TONIGHT: An Evening of Education and Entertainment in Support of DC Statehood at the U.S. Capitol
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Statehood for the District of Columbia – The Boston Globe, December 2nd, 1992
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The Boston Globe, December 2nd, 1992
It has a larger population than three states and is nearly as large as three more. Its citizens pay among the highest federal income taxes in all states. It has no power to tax those who work within its borders but take their pay home to states with which it has no reciprocal tax agreements. It is subject to the legislative-decisions of a body on which it has no voting representation.
It is the nation’s capital, and its citizens want and deserve a better break, one possible only through direct participation in federal government. As the most outspoken champion of statehood for Washington, D.C., Rev. Jesse Jackson plans to hold President-elect Clinton to his promise to make it a state, because only with that status can the district end the worst anomalies of its politically segregated condition.
When the Constitution provided for a federal district, it assigned full legislative control to Congress when few envisioned the capital becoming a major city with a population larger than that of any state at the time.
Congress has long kept the city in a degree of thralldom that suited the convenience of representatives and senators, who legislate matters as trivial as taxicab rules. The problem was exacerbated by longtime bigotry against the city’s large black population from a Congress often dominated by members from the Old South.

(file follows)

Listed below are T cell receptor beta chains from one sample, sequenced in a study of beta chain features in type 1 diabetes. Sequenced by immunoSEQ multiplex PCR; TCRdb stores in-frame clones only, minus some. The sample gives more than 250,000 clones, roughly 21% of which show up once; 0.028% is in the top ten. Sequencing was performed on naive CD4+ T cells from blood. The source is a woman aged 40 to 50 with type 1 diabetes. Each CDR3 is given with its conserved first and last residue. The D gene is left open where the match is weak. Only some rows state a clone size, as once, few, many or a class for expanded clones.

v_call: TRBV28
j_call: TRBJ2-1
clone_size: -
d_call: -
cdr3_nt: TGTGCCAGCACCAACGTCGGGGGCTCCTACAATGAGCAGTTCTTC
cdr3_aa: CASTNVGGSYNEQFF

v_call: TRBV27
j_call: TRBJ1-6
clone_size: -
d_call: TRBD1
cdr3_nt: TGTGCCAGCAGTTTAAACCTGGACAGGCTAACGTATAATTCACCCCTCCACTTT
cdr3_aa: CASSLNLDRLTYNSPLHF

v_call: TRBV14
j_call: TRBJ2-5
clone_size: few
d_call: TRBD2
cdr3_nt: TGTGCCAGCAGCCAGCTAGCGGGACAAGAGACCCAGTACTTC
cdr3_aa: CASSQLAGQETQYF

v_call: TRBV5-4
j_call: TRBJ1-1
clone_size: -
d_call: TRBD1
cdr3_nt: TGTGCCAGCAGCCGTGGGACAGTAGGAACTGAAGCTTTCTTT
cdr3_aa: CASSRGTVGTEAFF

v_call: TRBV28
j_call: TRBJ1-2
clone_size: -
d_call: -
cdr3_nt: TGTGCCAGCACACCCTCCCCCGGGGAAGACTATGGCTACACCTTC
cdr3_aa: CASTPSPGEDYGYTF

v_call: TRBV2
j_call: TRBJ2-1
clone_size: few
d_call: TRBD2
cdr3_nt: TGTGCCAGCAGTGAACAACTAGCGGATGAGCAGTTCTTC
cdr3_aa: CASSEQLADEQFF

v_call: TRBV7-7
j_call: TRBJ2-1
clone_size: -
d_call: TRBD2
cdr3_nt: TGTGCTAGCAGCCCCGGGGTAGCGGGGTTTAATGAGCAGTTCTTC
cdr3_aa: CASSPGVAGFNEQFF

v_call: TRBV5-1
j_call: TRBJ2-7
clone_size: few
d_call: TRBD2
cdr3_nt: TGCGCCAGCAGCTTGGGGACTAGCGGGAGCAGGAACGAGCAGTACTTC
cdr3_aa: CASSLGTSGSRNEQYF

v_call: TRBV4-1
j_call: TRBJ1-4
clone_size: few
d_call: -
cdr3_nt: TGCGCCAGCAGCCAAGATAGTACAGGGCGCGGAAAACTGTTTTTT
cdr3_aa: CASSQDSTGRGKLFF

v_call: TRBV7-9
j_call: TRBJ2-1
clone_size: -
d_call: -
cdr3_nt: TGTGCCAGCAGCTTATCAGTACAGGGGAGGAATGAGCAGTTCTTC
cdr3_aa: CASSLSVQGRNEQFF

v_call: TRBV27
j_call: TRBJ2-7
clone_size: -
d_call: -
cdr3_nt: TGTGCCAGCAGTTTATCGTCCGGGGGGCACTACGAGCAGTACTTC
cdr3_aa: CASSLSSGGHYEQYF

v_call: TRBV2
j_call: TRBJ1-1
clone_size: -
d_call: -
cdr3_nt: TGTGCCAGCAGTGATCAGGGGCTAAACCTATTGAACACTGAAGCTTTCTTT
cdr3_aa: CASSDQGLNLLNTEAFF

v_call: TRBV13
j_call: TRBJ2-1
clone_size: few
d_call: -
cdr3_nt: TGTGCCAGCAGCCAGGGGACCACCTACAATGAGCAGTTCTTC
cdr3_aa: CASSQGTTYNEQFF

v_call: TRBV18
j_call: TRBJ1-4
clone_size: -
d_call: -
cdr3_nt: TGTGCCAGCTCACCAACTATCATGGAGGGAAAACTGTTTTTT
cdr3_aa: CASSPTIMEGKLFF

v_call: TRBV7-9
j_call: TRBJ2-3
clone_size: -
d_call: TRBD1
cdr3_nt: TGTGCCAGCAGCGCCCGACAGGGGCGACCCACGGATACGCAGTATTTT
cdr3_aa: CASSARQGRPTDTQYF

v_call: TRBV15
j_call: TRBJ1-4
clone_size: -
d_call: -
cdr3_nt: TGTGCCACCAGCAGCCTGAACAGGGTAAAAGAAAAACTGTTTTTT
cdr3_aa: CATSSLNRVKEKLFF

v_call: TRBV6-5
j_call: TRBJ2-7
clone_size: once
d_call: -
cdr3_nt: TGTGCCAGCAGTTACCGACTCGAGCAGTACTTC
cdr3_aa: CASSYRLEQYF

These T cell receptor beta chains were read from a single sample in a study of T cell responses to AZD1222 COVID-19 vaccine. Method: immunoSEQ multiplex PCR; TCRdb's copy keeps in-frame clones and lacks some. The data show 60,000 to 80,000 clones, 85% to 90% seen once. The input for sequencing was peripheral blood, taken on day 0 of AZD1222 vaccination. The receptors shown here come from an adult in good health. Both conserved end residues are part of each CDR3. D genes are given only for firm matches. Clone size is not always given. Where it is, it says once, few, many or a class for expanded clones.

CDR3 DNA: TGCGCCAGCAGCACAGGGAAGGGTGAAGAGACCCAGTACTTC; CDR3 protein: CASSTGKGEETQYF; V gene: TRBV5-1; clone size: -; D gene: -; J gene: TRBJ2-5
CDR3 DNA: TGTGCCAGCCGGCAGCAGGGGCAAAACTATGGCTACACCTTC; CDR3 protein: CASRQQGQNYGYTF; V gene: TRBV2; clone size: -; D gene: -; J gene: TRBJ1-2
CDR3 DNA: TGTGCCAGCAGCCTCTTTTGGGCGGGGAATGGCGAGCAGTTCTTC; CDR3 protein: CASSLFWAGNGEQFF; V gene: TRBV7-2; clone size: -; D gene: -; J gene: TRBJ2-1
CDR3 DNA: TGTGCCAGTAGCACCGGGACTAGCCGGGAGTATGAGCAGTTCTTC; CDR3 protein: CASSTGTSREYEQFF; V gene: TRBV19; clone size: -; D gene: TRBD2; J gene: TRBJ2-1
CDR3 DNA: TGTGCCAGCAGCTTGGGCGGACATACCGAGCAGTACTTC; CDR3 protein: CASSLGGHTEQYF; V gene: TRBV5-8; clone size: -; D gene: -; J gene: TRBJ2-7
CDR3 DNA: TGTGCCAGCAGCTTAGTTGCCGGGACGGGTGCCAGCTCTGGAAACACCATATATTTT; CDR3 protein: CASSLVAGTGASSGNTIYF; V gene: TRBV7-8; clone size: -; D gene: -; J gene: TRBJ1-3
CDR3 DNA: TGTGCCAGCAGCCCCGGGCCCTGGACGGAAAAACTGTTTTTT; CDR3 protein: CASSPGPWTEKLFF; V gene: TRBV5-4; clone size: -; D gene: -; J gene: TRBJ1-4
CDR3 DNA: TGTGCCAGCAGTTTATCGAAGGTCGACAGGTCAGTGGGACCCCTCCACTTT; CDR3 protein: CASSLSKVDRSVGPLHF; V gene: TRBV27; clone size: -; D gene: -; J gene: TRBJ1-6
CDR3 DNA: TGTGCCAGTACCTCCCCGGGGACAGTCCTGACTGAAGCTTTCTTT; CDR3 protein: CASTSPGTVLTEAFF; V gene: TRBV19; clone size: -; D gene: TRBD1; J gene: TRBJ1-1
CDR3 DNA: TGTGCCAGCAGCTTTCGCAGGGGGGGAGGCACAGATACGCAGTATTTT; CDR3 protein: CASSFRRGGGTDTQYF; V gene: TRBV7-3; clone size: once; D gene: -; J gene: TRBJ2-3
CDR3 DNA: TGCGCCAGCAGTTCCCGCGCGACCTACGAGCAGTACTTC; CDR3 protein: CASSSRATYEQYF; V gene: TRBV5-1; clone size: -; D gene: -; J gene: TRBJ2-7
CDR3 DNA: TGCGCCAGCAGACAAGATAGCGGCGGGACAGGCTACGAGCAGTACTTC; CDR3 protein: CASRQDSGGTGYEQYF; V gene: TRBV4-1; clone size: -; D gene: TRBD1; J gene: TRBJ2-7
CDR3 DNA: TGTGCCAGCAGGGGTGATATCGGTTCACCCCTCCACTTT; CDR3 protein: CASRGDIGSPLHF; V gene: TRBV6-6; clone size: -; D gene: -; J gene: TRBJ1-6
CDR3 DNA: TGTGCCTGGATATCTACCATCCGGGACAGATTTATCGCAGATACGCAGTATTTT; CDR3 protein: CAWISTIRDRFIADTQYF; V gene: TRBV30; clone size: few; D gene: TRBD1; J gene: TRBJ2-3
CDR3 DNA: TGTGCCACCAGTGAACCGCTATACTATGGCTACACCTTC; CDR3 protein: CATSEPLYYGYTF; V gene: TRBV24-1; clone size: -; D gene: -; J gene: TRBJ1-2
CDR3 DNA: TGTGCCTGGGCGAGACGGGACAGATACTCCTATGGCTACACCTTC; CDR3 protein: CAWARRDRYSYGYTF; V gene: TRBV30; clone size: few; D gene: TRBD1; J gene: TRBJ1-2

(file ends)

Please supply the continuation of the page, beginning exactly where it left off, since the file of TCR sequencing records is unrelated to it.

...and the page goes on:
Congress has partly acknowledged the inequity by granting citizens of the district a nonvoting member of the House and by allowing D.C. residents to vote in presidential elections. The district has three electoral votes–exactly what it would have if it were a full-fledged state with two senators and a member of the House.
The political question of D.C. statehood has been complicated by its predominantly Democratic voter registration, making the matter unpalatable for Republicans when the balance of power could hinge on just a few votes. That is a weak excuse for perpetuating political inequity in a country launched on a cry of `no taxation without representation.’ Make the district a state.
The D.C. Plantation: Freedom Soon? – The New York Times, November 25th, 1991
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New York Times, Nov. 25, 1991
The effort to grant statehood to Washington, D.C., could well become a campaign issue in 1992.
A bill that would admit the District to the Union as New Columbia, the 51st state, was introduced in the Senate on Thursday. And hearings on the House version of the bill saw a welcome burst of enthusiasm. Three Democratic Presidential candidates testified in favor of statehood and others sent messages of support.
That’s as it should be. The District’s treatment is a scandal, albeit one with a long history. The Federal Government runs the city like a plantation, denying it a voting representative in Congress, forbidding it even rudimentary self-rule and limiting severely its ability to raise revenue.